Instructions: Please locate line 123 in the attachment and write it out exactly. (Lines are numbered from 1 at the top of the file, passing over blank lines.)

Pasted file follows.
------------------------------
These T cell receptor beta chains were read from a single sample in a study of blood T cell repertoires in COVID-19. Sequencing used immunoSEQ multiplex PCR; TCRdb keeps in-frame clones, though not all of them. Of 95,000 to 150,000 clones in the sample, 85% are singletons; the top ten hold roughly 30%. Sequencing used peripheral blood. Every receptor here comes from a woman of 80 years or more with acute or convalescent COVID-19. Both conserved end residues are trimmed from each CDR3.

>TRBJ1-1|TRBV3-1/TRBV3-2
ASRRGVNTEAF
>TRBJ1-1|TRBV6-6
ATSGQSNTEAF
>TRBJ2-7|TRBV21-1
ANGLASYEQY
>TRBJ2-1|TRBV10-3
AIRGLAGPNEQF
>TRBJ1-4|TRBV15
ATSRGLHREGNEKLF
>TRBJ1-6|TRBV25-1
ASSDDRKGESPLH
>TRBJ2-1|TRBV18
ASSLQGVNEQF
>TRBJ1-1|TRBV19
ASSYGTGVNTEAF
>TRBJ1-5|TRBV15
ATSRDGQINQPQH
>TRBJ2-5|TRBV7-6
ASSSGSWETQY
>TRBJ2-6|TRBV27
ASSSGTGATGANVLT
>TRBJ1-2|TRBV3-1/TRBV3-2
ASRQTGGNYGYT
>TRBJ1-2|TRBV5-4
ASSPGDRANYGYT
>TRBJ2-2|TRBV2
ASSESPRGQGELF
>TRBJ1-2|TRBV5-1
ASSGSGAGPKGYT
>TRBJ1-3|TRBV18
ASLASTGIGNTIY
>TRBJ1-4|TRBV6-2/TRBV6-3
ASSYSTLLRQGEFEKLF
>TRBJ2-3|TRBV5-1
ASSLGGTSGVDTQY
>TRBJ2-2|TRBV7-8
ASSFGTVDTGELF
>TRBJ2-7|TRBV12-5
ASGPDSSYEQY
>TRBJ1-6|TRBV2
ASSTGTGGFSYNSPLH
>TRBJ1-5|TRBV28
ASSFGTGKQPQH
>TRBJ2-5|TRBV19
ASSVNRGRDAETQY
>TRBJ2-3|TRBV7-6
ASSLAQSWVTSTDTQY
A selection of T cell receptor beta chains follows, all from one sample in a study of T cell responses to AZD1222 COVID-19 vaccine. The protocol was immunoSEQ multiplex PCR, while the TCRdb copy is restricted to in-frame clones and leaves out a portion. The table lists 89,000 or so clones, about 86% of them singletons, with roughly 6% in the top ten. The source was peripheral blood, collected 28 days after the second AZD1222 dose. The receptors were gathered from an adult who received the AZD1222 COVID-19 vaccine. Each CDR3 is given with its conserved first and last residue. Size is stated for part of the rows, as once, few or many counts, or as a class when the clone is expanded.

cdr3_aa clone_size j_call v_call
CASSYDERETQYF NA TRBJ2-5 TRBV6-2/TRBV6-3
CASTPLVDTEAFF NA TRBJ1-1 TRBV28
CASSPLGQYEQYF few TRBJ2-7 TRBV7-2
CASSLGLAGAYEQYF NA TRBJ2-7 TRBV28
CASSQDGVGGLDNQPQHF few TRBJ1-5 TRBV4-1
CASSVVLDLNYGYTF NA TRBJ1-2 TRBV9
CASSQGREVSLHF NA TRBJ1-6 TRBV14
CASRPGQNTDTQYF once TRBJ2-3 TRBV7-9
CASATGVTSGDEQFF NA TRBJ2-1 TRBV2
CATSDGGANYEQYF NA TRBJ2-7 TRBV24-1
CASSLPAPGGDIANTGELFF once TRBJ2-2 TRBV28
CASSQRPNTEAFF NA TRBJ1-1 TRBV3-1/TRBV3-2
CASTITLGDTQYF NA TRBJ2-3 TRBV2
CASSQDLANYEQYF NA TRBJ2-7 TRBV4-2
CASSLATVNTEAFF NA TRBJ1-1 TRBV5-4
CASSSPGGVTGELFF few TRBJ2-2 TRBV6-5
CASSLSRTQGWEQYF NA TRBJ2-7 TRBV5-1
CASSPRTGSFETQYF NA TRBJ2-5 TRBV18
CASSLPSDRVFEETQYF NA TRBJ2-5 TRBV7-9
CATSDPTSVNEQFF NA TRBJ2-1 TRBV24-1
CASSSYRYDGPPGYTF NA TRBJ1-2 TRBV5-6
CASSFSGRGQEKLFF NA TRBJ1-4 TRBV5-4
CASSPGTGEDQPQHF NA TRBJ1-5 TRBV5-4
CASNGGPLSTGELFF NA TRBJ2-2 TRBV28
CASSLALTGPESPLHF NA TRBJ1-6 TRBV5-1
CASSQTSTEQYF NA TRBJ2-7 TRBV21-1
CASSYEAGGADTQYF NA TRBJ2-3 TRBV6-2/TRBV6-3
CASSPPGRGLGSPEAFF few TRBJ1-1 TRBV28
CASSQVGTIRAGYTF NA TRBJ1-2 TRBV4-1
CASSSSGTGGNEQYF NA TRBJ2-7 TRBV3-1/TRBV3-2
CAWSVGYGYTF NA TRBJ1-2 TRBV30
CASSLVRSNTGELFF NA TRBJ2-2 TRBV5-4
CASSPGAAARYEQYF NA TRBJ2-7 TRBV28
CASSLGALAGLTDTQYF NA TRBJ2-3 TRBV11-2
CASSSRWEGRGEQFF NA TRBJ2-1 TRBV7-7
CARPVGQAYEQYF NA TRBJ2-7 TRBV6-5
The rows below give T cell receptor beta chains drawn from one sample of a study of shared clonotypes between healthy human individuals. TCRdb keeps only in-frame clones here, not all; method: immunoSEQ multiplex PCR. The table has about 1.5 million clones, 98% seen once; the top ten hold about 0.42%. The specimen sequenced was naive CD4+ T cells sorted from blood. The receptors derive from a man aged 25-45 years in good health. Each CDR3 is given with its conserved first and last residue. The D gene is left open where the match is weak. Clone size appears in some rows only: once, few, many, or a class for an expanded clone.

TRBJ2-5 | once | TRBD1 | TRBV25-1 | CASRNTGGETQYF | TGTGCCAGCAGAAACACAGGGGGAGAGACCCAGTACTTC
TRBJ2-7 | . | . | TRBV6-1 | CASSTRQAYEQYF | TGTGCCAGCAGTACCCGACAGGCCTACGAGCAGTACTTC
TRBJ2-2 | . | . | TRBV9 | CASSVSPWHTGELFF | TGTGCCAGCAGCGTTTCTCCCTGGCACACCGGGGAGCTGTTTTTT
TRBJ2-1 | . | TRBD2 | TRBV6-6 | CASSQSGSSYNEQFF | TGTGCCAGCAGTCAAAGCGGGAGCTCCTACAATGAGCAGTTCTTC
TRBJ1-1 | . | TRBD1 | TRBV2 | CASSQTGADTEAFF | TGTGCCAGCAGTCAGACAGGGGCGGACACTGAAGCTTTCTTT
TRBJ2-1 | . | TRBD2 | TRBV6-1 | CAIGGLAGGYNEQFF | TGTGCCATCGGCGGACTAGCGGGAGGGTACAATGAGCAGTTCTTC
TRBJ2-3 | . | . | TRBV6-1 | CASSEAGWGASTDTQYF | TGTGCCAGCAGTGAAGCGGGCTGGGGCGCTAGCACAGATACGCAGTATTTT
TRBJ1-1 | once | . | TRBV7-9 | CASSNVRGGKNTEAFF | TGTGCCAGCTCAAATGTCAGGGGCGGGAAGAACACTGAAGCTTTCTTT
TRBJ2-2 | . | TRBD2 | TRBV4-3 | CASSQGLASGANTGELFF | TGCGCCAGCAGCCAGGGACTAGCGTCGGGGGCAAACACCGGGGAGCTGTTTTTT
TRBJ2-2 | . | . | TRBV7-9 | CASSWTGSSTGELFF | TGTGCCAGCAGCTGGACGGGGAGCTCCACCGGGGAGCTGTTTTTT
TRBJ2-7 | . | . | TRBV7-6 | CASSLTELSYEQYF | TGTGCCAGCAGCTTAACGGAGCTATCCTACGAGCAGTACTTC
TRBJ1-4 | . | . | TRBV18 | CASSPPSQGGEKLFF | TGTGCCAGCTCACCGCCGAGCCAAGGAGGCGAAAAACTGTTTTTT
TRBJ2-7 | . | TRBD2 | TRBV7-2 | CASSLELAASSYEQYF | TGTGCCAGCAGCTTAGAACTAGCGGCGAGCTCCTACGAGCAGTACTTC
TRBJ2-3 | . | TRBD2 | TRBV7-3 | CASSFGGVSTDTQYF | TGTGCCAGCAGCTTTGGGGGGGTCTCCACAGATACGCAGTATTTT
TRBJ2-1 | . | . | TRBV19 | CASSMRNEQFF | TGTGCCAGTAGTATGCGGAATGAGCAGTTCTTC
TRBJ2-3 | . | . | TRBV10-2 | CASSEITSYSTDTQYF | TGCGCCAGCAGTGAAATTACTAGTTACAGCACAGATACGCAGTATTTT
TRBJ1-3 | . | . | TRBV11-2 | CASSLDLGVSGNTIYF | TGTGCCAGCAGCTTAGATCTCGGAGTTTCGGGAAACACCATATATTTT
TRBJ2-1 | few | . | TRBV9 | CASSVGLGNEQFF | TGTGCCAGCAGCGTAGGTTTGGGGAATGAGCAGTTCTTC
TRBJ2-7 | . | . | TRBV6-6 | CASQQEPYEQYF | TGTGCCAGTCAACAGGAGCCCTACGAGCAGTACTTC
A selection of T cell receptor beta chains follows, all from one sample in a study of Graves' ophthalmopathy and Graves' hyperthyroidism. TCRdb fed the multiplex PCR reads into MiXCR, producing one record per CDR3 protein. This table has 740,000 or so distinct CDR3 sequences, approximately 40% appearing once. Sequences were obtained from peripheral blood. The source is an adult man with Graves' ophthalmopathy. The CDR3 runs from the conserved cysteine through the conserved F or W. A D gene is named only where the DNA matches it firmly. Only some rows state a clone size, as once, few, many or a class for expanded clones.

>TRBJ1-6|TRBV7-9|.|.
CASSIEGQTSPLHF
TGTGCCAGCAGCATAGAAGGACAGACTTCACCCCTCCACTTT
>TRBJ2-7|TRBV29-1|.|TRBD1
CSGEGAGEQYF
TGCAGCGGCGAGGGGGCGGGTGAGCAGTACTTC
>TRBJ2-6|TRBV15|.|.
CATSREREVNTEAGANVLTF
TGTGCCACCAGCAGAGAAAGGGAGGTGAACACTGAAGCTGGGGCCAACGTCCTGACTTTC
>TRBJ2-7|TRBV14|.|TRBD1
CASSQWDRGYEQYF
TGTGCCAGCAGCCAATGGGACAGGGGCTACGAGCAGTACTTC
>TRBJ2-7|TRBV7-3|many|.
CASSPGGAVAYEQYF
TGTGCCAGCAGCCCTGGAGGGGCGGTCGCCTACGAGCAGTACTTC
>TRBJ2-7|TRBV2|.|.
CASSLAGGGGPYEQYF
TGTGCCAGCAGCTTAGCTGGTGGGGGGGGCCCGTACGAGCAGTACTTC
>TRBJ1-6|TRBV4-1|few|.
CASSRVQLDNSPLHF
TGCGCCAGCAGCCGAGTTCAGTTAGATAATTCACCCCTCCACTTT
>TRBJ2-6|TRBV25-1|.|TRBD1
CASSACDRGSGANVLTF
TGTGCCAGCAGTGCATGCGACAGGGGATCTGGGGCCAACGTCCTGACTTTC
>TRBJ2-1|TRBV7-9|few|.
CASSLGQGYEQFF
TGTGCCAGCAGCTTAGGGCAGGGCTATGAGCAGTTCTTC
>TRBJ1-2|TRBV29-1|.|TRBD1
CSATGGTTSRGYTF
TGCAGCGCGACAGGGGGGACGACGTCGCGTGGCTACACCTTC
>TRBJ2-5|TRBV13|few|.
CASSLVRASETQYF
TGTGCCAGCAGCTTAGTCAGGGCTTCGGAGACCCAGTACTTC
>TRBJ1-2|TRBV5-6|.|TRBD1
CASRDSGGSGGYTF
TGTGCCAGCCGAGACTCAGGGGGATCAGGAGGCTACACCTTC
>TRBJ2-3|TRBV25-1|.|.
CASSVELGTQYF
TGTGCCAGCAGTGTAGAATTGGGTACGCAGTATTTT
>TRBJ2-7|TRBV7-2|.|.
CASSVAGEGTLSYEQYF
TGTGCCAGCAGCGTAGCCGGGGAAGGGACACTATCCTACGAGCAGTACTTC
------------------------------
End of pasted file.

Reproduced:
TGTGCCAGCAGCCCTGGAGGGGCGGTCGCCTACGAGCAGTACTTC